The latter is activated by the production of several specific molecules that American researchers have found in high concentrations in people who have just sneezed. 

Finally, if some people sneeze often, it is because their sneezing is not effective. “Putting drops of these molecules in the nose could constitute a therapeutic avenue“, conclude Noam Cohen and his team. “Allergic sneezing is another process,” says Christelle Coraux. And for heavier pathologies, the track of epithelial stem cells is the most serious ”.

9 things you didn’t know about sneezing

If the flu season is gradually fading, the allergy season is making a comeback with all the inconvenience that this implies. Sneezing is a reflex.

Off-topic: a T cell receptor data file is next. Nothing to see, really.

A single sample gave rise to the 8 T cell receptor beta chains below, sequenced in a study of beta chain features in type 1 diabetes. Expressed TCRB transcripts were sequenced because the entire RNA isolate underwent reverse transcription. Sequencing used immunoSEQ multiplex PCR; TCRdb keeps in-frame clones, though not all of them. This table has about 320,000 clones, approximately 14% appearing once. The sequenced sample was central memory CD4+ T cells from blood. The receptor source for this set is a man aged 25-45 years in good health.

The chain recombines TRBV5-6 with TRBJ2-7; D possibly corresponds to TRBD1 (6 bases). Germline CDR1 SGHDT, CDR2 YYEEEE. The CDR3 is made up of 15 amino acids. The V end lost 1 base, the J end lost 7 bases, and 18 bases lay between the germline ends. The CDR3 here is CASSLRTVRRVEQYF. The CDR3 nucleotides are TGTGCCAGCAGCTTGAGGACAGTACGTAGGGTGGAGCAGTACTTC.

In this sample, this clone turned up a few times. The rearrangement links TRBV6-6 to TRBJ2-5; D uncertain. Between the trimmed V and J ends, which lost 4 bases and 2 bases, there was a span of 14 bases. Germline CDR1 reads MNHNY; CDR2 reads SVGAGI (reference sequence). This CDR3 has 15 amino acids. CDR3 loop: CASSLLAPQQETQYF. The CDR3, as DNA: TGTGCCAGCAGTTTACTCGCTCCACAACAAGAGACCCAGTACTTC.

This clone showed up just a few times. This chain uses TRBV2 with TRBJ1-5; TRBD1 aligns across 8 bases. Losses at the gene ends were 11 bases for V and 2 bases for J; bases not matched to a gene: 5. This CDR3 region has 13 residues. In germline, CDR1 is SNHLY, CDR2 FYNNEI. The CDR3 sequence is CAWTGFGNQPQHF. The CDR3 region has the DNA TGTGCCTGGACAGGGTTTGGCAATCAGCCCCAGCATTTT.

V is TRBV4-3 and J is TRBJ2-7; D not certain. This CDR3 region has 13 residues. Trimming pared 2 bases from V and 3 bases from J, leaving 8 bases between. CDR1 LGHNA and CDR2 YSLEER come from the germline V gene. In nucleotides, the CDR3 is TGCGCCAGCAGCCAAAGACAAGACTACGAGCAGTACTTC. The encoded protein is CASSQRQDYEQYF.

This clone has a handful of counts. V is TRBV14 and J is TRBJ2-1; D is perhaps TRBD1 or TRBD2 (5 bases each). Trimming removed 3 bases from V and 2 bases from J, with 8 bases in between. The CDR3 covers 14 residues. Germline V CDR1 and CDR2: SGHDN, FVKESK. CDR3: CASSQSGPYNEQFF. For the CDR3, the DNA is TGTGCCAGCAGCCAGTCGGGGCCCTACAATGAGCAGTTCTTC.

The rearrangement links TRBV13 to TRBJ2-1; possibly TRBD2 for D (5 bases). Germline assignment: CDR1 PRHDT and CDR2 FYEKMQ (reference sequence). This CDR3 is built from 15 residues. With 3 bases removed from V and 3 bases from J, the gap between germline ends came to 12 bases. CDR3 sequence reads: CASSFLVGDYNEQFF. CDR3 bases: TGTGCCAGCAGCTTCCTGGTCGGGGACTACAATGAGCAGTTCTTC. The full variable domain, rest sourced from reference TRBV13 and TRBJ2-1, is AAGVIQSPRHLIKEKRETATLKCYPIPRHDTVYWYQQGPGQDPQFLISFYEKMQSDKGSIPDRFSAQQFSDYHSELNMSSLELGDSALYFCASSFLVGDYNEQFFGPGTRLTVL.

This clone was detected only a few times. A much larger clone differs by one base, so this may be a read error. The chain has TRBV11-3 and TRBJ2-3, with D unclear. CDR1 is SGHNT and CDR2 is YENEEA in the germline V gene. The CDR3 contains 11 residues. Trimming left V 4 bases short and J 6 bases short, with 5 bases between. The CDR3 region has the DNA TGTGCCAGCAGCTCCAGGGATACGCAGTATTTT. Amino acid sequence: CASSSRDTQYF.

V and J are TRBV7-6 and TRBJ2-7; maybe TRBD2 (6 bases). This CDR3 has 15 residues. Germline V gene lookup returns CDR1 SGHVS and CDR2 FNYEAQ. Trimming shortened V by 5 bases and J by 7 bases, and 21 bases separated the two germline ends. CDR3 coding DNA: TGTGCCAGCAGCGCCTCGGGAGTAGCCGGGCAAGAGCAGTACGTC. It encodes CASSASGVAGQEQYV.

Some people sneeze harder than others, but we all do it in the end. Here are some fun facts about sneezing – neither pepper!

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1. They go up to 160 kilometers per hour

At least, according to some sources . The brave Myth-busters calculated that their sneezes went at a speed of more than 55 kilometers.

2. Germs go far … not too far
does your heart stop when you sneeze

Remember to put your hand in front of your mouth, since your sneezing germs can spread up to 1.5 meters or even up to 9 meters . No way out …

3. We sneeze to “restart” our body

In 2012, researchers found THE reason our bodies make us sneeze . The results were then published in the ScienceDaily:

Just like an overheating computer, our nose asks for a “restart” when it is too stressed and this biological reaction then causes the pressure that makes you sneeze.